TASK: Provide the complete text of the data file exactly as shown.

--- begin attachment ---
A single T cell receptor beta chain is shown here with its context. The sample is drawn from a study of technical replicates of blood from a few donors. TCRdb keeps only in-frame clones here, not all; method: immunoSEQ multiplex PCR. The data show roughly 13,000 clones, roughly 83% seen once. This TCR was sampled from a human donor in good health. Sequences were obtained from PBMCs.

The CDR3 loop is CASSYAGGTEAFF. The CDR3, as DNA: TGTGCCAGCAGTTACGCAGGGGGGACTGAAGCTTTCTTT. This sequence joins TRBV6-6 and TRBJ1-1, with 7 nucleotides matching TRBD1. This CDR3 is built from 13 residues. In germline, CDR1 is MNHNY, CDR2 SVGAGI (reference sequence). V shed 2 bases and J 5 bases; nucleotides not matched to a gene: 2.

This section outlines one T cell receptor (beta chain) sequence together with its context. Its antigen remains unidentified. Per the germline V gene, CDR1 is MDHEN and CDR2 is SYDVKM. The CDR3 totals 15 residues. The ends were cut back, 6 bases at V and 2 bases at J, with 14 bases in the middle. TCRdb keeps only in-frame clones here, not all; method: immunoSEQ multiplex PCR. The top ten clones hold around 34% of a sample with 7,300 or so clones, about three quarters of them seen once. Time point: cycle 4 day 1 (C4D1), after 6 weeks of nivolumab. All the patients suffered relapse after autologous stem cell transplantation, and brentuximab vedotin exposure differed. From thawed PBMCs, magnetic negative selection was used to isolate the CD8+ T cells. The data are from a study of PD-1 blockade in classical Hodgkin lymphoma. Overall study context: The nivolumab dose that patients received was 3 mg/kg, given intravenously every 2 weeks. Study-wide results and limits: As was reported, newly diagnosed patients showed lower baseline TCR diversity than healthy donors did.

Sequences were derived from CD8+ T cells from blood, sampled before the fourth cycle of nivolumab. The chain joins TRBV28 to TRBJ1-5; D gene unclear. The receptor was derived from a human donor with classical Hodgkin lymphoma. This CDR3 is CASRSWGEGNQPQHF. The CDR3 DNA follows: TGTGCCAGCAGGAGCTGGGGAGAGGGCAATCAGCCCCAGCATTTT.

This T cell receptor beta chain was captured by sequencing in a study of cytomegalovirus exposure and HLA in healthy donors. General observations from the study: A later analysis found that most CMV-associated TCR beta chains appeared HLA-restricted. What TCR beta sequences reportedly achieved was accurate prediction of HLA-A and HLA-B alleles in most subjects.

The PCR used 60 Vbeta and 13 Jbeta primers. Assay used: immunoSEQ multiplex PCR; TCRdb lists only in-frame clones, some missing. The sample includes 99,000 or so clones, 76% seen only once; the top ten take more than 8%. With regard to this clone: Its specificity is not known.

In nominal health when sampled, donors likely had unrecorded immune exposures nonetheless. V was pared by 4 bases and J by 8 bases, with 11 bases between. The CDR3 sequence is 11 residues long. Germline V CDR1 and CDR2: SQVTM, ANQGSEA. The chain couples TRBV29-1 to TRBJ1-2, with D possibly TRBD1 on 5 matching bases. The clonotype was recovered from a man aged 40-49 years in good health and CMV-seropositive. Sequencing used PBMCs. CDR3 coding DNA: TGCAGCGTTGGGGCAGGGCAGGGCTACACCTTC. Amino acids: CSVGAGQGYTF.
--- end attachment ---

A single T cell receptor beta chain is shown here with its context. The sample is drawn from a study of technical replicates of blood from a few donors. TCRdb keeps only in-frame clones here, not all; method: immunoSEQ multiplex PCR. The data show roughly 13,000 clones, roughly 83% seen once. This TCR was sampled from a human donor in good health. Sequences were obtained from PBMCs.

The CDR3 loop is CASSYAGGTEAFF. The CDR3, as DNA: TGTGCCAGCAGTTACGCAGGGGGGACTGAAGCTTTCTTT. This sequence joins TRBV6-6 and TRBJ1-1, with 7 nucleotides matching TRBD1. This CDR3 is built from 13 residues. In germline, CDR1 is MNHNY, CDR2 SVGAGI (reference sequence). V shed 2 bases and J 5 bases; nucleotides not matched to a gene: 2.

This section outlines one T cell receptor (beta chain) sequence together with its context. Its antigen remains unidentified. Per the germline V gene, CDR1 is MDHEN and CDR2 is SYDVKM. The CDR3 totals 15 residues. The ends were cut back, 6 bases at V and 2 bases at J, with 14 bases in the middle. TCRdb keeps only in-frame clones here, not all; method: immunoSEQ multiplex PCR. The top ten clones hold around 34% of a sample with 7,300 or so clones, about three quarters of them seen once. Time point: cycle 4 day 1 (C4D1), after 6 weeks of nivolumab. All the patients suffered relapse after autologous stem cell transplantation, and brentuximab vedotin exposure differed. From thawed PBMCs, magnetic negative selection was used to isolate the CD8+ T cells. The data are from a study of PD-1 blockade in classical Hodgkin lymphoma. Overall study context: The nivolumab dose that patients received was 3 mg/kg, given intravenously every 2 weeks. Study-wide results and limits: As was reported, newly diagnosed patients showed lower baseline TCR diversity than healthy donors did.

Sequences were derived from CD8+ T cells from blood, sampled before the fourth cycle of nivolumab. The chain joins TRBV28 to TRBJ1-5; D gene unclear. The receptor was derived from a human donor with classical Hodgkin lymphoma. This CDR3 is CASRSWGEGNQPQHF. The CDR3 DNA follows: TGTGCCAGCAGGAGCTGGGGAGAGGGCAATCAGCCCCAGCATTTT.

This T cell receptor beta chain was captured by sequencing in a study of cytomegalovirus exposure and HLA in healthy donors. General observations from the study: A later analysis found that most CMV-associated TCR beta chains appeared HLA-restricted. What TCR beta sequences reportedly achieved was accurate prediction of HLA-A and HLA-B alleles in most subjects.

The PCR used 60 Vbeta and 13 Jbeta primers. Assay used: immunoSEQ multiplex PCR; TCRdb lists only in-frame clones, some missing. The sample includes 99,000 or so clones, 76% seen only once; the top ten take more than 8%. With regard to this clone: Its specificity is not known.

In nominal health when sampled, donors likely had unrecorded immune exposures nonetheless. V was pared by 4 bases and J by 8 bases, with 11 bases between. The CDR3 sequence is 11 residues long. Germline V CDR1 and CDR2: SQVTM, ANQGSEA. The chain couples TRBV29-1 to TRBJ1-2, with D possibly TRBD1 on 5 matching bases. The clonotype was recovered from a man aged 40-49 years in good health and CMV-seropositive. Sequencing used PBMCs. CDR3 coding DNA: TGCAGCGTTGGGGCAGGGCAGGGCTACACCTTC. Amino acids: CSVGAGQGYTF.